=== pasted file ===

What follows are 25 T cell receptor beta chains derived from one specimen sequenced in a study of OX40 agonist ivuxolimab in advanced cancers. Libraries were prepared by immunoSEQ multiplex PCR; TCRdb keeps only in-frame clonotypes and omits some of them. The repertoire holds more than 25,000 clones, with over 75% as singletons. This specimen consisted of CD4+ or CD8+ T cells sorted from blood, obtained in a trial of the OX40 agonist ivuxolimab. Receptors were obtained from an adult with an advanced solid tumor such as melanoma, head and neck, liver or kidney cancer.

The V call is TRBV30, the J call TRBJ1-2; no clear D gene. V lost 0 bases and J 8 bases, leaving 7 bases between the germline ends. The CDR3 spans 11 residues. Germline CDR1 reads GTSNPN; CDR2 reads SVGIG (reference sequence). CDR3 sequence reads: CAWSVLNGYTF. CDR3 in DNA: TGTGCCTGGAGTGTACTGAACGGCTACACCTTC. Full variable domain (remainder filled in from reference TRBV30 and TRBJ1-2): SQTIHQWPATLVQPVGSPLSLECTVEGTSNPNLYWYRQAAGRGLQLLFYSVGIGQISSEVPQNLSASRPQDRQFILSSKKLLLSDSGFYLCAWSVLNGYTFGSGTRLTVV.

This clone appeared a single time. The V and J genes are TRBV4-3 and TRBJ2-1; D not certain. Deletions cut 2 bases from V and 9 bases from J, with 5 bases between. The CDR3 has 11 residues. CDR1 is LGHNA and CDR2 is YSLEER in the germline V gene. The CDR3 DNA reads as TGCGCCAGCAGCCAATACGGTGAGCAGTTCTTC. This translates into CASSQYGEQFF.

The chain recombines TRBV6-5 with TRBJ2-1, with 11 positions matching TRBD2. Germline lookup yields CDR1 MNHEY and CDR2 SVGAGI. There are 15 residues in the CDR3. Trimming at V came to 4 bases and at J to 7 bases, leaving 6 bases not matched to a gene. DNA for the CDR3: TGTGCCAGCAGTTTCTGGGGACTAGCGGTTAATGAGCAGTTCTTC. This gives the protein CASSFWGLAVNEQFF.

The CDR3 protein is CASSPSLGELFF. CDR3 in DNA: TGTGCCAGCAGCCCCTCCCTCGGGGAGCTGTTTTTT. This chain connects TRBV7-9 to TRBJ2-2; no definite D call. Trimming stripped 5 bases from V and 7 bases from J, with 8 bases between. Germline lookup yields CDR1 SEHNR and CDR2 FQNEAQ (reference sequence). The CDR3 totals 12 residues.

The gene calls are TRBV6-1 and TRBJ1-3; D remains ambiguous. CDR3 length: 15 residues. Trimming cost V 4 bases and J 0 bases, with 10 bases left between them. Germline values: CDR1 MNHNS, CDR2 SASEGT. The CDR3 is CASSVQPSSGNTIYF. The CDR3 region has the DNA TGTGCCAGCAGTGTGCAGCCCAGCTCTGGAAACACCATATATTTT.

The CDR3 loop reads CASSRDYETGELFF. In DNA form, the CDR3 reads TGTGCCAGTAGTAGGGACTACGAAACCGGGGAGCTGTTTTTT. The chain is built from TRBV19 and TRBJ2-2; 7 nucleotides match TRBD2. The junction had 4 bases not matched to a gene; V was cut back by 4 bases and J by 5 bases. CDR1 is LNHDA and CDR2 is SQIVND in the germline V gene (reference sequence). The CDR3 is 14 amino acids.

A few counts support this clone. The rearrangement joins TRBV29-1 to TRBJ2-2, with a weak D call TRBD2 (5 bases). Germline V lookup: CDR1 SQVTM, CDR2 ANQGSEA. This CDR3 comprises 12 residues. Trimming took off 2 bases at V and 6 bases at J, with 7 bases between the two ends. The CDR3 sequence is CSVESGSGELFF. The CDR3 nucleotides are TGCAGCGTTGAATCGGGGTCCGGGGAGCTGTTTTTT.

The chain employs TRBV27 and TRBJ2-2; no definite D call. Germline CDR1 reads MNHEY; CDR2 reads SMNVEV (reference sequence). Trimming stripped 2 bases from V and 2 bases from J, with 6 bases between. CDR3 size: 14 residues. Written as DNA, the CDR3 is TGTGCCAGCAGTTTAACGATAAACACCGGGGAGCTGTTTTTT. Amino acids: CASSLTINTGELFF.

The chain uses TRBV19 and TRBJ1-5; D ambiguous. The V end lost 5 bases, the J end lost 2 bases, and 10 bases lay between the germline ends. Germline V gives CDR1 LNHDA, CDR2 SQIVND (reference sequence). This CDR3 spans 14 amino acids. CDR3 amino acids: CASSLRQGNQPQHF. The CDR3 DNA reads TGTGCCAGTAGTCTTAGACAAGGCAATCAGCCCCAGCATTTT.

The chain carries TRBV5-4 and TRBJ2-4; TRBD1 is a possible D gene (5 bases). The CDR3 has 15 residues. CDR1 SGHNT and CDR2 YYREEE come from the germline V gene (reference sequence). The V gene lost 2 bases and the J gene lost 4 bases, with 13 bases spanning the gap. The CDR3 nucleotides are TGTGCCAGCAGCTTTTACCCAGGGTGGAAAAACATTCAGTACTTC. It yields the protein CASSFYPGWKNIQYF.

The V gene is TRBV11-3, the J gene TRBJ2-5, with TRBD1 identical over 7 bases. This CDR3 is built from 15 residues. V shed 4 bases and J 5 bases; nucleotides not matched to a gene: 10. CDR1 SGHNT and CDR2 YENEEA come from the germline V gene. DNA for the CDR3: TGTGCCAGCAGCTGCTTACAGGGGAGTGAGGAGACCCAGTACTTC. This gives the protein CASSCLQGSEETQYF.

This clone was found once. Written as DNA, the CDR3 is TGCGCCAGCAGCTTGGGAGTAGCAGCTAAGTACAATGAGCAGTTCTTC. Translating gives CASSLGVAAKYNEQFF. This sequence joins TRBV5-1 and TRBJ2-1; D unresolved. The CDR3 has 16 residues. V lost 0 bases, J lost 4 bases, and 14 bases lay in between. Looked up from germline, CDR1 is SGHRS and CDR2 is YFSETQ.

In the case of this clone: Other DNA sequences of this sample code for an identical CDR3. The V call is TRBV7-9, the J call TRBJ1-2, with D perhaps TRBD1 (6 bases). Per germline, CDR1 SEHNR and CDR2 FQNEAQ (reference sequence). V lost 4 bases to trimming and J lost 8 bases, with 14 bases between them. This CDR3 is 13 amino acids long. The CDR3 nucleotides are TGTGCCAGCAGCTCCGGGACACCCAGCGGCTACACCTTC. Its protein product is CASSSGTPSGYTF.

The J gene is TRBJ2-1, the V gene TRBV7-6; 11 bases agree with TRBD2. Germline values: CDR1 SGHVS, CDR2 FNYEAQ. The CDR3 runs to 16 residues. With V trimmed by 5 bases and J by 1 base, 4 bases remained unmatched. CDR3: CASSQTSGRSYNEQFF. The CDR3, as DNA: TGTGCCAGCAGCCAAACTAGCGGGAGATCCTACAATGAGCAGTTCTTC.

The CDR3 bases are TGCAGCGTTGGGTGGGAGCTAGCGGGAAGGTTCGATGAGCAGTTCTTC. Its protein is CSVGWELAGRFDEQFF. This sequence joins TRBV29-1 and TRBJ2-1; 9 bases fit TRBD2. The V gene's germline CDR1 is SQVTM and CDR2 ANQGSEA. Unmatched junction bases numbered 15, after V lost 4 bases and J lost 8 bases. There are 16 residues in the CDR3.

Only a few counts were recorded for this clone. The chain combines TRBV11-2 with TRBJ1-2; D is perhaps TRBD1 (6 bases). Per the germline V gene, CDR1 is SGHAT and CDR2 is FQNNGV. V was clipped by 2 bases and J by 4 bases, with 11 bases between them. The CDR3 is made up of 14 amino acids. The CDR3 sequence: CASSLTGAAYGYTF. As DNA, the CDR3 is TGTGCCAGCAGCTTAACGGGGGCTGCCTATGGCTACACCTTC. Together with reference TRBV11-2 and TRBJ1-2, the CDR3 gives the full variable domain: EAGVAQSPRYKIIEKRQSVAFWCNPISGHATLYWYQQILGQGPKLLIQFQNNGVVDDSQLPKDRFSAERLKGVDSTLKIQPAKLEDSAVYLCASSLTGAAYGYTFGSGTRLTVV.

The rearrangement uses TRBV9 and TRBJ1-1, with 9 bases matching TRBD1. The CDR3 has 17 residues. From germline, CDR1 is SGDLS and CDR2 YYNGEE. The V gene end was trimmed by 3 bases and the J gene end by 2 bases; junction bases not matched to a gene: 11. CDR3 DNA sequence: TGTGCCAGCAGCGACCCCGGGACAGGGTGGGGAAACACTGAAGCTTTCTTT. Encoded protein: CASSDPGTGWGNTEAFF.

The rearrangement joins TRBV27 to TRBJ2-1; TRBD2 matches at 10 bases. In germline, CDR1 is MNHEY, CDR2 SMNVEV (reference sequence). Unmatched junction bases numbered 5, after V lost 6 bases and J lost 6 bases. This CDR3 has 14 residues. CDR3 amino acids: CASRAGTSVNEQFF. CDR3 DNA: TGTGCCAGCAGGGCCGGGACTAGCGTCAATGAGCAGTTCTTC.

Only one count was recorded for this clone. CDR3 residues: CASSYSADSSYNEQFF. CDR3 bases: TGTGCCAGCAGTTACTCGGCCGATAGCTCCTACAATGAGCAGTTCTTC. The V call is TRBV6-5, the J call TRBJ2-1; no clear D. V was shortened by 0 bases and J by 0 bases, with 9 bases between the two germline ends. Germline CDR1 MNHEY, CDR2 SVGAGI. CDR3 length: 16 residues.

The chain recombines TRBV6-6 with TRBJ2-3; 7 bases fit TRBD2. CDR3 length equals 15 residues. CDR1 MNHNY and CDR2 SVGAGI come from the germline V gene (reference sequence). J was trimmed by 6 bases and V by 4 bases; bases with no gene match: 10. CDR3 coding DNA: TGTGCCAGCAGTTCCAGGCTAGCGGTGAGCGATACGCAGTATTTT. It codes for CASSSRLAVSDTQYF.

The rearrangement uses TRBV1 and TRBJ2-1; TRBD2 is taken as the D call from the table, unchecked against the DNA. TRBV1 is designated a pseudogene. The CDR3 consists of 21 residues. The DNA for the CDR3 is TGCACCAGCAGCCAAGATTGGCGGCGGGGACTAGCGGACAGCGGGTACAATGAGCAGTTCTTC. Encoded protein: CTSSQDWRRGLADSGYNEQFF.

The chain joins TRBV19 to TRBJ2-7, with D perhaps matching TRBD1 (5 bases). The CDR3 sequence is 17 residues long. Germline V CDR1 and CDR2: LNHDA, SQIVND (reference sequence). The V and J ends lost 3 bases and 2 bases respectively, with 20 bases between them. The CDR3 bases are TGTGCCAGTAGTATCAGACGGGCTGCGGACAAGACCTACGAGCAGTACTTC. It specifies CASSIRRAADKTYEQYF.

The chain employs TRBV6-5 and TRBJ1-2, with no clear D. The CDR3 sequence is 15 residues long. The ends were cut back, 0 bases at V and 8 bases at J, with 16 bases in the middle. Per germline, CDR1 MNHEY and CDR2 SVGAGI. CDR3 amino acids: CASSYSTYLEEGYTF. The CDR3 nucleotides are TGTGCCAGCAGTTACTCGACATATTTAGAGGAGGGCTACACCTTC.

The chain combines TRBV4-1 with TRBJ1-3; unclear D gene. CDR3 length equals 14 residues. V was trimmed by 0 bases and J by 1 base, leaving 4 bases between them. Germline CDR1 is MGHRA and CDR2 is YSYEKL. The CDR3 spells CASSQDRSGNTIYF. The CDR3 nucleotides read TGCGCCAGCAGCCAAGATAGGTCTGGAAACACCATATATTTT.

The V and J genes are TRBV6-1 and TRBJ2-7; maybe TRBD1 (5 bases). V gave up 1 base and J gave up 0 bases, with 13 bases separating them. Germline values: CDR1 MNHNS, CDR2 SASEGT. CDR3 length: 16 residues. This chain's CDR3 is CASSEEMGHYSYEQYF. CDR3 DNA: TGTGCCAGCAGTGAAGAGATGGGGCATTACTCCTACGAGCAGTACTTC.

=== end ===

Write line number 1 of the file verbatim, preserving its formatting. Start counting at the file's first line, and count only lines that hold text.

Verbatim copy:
What follows are 25 T cell receptor beta chains derived from one specimen sequenced in a study of OX40 agonist ivuxolimab in advanced cancers. Libraries were prepared by immunoSEQ multiplex PCR; TCRdb keeps only in-frame clonotypes and omits some of them. The repertoire holds more than 25,000 clones, with over 75% as singletons. This specimen consisted of CD4+ or CD8+ T cells sorted from blood, obtained in a trial of the OX40 agonist ivuxolimab. Receptors were obtained from an adult with an advanced solid tumor such as melanoma, head and neck, liver or kidney cancer.